Black, Robert F. 1976.  Late Quaternary Glacial Events, Aleutian Islands, Alaska. In D. J. Easterbrook and V. Sibrava (eds.), Quaternary Glaciations in the Northern Hemisphere: IUGS-UNESCO International Geological Correlation Program, Project 73-1-24, 285-301. Bellingham, International Union of Quaternary Research.

Black, Lydia. 1981.Volcanism as a Factor in Human Ecology: The Aleutian Case. Ethnohistory 28(4), 313-333.

Dumond, Don. 2011. Archaeology on the Alaska Peninsula: The Northern Section. Fifty Years Onward. University of Oregon Anthropological Papers No. 78. Eugene.

Fitzhugh, Ben. 2012. Hazards, Impacts, and Resilience Among Hunter-Gatherers of the Kuril Islands, pp.19-42.  In J. Cooper and P. Sheets (eds.), Surviving Sudden Environmental Change: Answers from Archaeology. University Press of Colorado, Boulder.

Okuno, Mitsuru, Keiji Wada, Toshio Nakamura, Lyn Gualtieri, Brenn Sarata, Dixie West, and Masayuki Torii. 2012. Holocene Tephra Layers on the Northern Half of Adak Island in the West-Central Aleutian Islands, Alaska, pp. 59-74. In (D. West, V. Hafield, E. Wilmerding, C. Lefèvre, and L. Gualtieri, eds.), The People Before: the Geology, Paleoecology and Archaeology of Adak Island, Alaska. BAR International Series 2322, Oxford.

USGS. 2009. Small Volcano—Big Eruption  http://alaska.usgs.gov/science/kasatochi/2008_eruption.php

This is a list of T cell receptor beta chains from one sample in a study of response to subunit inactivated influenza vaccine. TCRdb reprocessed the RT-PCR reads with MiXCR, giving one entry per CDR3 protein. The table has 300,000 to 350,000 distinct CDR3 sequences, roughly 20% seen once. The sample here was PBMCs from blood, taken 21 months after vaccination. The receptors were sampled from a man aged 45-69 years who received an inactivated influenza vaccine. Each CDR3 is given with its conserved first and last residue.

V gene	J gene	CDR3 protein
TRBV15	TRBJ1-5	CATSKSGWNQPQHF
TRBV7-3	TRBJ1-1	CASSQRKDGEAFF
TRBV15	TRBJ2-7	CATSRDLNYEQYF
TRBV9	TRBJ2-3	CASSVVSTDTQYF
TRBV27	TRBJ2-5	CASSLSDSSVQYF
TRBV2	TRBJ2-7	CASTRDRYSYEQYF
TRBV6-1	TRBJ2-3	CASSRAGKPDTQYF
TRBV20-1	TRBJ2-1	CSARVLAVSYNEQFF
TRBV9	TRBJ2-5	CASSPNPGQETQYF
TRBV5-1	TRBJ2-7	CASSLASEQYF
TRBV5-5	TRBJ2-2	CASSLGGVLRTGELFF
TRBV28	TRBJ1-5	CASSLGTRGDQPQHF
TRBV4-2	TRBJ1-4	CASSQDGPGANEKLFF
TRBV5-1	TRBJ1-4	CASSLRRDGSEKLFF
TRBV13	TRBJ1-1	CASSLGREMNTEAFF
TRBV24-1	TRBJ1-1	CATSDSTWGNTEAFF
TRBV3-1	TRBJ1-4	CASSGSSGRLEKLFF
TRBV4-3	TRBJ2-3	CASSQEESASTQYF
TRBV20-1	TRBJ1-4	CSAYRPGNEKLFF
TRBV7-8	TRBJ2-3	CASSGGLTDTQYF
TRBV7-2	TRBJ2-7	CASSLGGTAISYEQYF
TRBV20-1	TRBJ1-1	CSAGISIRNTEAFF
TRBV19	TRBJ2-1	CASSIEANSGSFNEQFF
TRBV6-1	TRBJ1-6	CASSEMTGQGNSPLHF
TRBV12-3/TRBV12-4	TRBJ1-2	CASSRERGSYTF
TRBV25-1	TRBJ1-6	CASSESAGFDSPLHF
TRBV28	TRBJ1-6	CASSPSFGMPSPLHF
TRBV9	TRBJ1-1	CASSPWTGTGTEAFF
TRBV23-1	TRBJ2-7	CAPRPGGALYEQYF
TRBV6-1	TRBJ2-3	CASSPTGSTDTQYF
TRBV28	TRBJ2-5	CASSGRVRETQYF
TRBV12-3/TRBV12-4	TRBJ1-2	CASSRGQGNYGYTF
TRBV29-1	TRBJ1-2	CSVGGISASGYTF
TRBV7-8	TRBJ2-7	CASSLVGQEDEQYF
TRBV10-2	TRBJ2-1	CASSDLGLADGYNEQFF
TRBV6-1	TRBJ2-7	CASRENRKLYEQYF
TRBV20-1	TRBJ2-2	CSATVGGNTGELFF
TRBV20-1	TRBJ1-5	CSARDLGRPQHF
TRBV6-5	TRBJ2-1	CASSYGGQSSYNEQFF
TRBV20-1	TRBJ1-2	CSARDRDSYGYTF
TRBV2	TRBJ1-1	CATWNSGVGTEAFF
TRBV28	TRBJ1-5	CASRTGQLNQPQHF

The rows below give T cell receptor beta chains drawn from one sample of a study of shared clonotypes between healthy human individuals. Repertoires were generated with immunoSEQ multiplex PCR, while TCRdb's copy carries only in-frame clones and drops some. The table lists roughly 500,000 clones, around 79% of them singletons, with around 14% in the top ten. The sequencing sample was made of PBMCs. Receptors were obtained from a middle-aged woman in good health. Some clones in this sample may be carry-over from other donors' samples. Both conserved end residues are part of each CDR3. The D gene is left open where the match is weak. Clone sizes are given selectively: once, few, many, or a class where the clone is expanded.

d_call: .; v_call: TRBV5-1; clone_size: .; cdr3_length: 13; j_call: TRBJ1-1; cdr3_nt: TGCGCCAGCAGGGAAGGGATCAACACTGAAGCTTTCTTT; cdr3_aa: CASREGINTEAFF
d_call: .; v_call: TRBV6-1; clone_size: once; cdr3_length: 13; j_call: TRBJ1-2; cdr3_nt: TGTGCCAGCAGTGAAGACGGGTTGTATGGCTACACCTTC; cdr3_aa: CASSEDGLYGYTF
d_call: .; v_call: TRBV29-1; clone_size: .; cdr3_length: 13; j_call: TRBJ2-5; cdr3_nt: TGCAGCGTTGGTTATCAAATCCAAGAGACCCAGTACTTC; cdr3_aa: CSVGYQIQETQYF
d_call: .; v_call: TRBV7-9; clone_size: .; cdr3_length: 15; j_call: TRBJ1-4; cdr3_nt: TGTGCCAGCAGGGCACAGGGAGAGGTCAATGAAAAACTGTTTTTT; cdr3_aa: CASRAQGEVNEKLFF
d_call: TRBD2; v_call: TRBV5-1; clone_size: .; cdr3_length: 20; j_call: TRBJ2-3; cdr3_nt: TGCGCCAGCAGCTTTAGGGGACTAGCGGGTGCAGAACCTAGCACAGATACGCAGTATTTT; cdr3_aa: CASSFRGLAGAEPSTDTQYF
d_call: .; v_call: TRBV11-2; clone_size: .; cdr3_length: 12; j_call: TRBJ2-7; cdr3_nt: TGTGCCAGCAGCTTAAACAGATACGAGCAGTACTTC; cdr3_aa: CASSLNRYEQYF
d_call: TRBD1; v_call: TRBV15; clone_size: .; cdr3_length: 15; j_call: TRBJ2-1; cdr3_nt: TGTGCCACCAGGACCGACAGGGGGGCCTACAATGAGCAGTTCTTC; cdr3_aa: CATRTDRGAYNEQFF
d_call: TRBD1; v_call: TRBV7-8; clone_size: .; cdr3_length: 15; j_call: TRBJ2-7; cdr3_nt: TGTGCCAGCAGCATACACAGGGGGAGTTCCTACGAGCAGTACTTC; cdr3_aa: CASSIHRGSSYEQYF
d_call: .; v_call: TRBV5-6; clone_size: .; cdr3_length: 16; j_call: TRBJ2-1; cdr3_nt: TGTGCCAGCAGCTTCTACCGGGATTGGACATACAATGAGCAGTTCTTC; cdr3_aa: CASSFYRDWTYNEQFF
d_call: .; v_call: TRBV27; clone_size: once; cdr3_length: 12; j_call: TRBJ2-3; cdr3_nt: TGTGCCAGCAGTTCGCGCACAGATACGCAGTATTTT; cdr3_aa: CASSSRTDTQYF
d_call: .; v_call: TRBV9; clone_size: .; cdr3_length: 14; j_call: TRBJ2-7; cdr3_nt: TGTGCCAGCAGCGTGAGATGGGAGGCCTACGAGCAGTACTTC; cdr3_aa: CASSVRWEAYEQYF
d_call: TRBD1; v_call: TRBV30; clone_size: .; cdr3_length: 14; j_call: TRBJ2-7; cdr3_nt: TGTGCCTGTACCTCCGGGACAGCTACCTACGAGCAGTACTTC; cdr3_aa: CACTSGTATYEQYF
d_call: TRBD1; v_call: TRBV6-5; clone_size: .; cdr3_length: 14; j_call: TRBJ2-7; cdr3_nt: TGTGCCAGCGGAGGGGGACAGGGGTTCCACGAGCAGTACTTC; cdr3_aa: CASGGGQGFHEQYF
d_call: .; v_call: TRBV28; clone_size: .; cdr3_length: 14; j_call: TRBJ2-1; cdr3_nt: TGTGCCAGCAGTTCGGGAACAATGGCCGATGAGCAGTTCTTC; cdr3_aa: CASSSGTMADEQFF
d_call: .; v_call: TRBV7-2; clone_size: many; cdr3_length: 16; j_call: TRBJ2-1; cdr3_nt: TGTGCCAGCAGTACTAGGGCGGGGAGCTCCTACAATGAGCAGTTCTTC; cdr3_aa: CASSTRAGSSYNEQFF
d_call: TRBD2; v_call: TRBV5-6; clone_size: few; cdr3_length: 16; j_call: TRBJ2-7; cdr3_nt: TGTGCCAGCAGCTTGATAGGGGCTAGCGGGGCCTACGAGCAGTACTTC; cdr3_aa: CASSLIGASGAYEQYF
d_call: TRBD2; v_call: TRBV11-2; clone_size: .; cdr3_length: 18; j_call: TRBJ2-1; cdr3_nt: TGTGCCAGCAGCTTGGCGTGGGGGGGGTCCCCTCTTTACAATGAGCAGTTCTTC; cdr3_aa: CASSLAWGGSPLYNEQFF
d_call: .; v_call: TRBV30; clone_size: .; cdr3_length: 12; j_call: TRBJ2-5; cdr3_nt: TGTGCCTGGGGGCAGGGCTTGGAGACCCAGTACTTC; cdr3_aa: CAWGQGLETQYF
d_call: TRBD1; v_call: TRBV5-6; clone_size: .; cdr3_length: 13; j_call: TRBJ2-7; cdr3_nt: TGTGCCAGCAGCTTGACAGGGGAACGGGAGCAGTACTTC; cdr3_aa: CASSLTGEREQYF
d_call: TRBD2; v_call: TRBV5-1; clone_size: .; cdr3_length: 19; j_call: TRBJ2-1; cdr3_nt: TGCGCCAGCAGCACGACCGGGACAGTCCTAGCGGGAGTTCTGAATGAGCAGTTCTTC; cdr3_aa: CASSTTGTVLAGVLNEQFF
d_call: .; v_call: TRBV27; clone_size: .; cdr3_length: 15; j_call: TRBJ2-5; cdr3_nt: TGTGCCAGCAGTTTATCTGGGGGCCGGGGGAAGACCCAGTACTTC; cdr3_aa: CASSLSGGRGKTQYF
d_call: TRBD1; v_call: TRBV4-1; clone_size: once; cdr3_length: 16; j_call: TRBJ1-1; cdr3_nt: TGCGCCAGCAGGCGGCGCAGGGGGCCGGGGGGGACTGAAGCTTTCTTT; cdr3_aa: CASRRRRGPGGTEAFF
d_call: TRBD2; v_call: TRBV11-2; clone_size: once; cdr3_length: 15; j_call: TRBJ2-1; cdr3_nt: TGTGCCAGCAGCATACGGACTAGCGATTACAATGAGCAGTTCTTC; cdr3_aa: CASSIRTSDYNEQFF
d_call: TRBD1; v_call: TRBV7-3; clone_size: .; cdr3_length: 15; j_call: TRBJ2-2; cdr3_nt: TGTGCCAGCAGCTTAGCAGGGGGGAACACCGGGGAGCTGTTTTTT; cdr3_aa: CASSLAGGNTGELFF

West, D., V. Hatfield, E. Wilmerding, C. Lefèvre, L. Gualtieri (eds.). 2012. The People Before: The Geology, Paleoecology and Archaeology of Adak Island, Alaska. British Archaeological Reports, 2322, Oxford.

Workman, William. 1979. The Significance of Volcanism in the Prehistory of Subarctic Northwest North America. In Volcanic Activity and Human Ecology. P. Sheets and D. Grayson, eds., pp. 339-371. Academic Press. New York.

Volcano Monitoring and Research in the Aleutian Islands by the Alaska Volcano Observatory

Author: Chris Waythomas, U.S. Geological Survey, Alaska Volcano Observatory (AVO), Anchorage, Alaska

The AVO is a partnership of the U.S. Geological Survey, the University of Alaska Fairbanks Geophysical Institute (UAFGI), and the Alaska Division of Geological and Geophysical Surveys (ADGGS).

The Aleutian Islands are part of the Aleutian arc, one of the most active volcanic provinces on Earth, and they owe their existence to long-term volcanic activity. Volcanoes and their products dominate the landscape.  Volcanic ash from explosive eruptions in this area poses a substantial threat to the several hundred jet aircraft that fly over the region every day. To address the hazards associated with explosive ash producing eruptions, the Alaska Volcano Observatory (AVO) monitors and studies volcanoes in the Aleutian Islands and disseminates information regarding the status of unrest at active volcanoes in this area as well as other parts of Alaska.